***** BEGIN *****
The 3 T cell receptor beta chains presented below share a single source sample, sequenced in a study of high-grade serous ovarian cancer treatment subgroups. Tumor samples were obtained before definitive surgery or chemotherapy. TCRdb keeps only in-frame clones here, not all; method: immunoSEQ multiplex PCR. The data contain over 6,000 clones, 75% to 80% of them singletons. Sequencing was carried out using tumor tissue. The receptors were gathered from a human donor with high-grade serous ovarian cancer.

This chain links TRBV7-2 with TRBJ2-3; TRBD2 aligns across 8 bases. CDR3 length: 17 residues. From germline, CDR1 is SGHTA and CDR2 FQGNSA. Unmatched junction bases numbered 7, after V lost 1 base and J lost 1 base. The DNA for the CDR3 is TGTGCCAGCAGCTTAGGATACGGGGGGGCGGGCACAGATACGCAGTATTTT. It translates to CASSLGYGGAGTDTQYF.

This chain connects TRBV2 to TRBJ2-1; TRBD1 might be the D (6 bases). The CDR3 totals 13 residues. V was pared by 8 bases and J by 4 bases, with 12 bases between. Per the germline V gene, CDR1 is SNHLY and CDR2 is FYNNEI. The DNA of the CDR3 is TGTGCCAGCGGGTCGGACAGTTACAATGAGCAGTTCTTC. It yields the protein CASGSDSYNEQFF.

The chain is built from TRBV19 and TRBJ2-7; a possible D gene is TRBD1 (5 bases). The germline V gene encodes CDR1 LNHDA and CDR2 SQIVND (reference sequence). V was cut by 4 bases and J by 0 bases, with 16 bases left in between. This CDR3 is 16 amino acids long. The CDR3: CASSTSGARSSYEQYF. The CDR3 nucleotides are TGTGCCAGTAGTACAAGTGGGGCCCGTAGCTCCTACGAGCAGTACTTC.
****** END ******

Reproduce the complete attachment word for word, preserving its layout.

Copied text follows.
The 3 T cell receptor beta chains presented below share a single source sample, sequenced in a study of high-grade serous ovarian cancer treatment subgroups. Tumor samples were obtained before definitive surgery or chemotherapy. TCRdb keeps only in-frame clones here, not all; method: immunoSEQ multiplex PCR. The data contain over 6,000 clones, 75% to 80% of them singletons. Sequencing was carried out using tumor tissue. The receptors were gathered from a human donor with high-grade serous ovarian cancer.

This chain links TRBV7-2 with TRBJ2-3; TRBD2 aligns across 8 bases. CDR3 length: 17 residues. From germline, CDR1 is SGHTA and CDR2 FQGNSA. Unmatched junction bases numbered 7, after V lost 1 base and J lost 1 base. The DNA for the CDR3 is TGTGCCAGCAGCTTAGGATACGGGGGGGCGGGCACAGATACGCAGTATTTT. It translates to CASSLGYGGAGTDTQYF.

This chain connects TRBV2 to TRBJ2-1; TRBD1 might be the D (6 bases). The CDR3 totals 13 residues. V was pared by 8 bases and J by 4 bases, with 12 bases between. Per the germline V gene, CDR1 is SNHLY and CDR2 is FYNNEI. The DNA of the CDR3 is TGTGCCAGCGGGTCGGACAGTTACAATGAGCAGTTCTTC. It yields the protein CASGSDSYNEQFF.

The chain is built from TRBV19 and TRBJ2-7; a possible D gene is TRBD1 (5 bases). The germline V gene encodes CDR1 LNHDA and CDR2 SQIVND (reference sequence). V was cut by 4 bases and J by 0 bases, with 16 bases left in between. This CDR3 is 16 amino acids long. The CDR3: CASSTSGARSSYEQYF. The CDR3 nucleotides are TGTGCCAGTAGTACAAGTGGGGCCCGTAGCTCCTACGAGCAGTACTTC.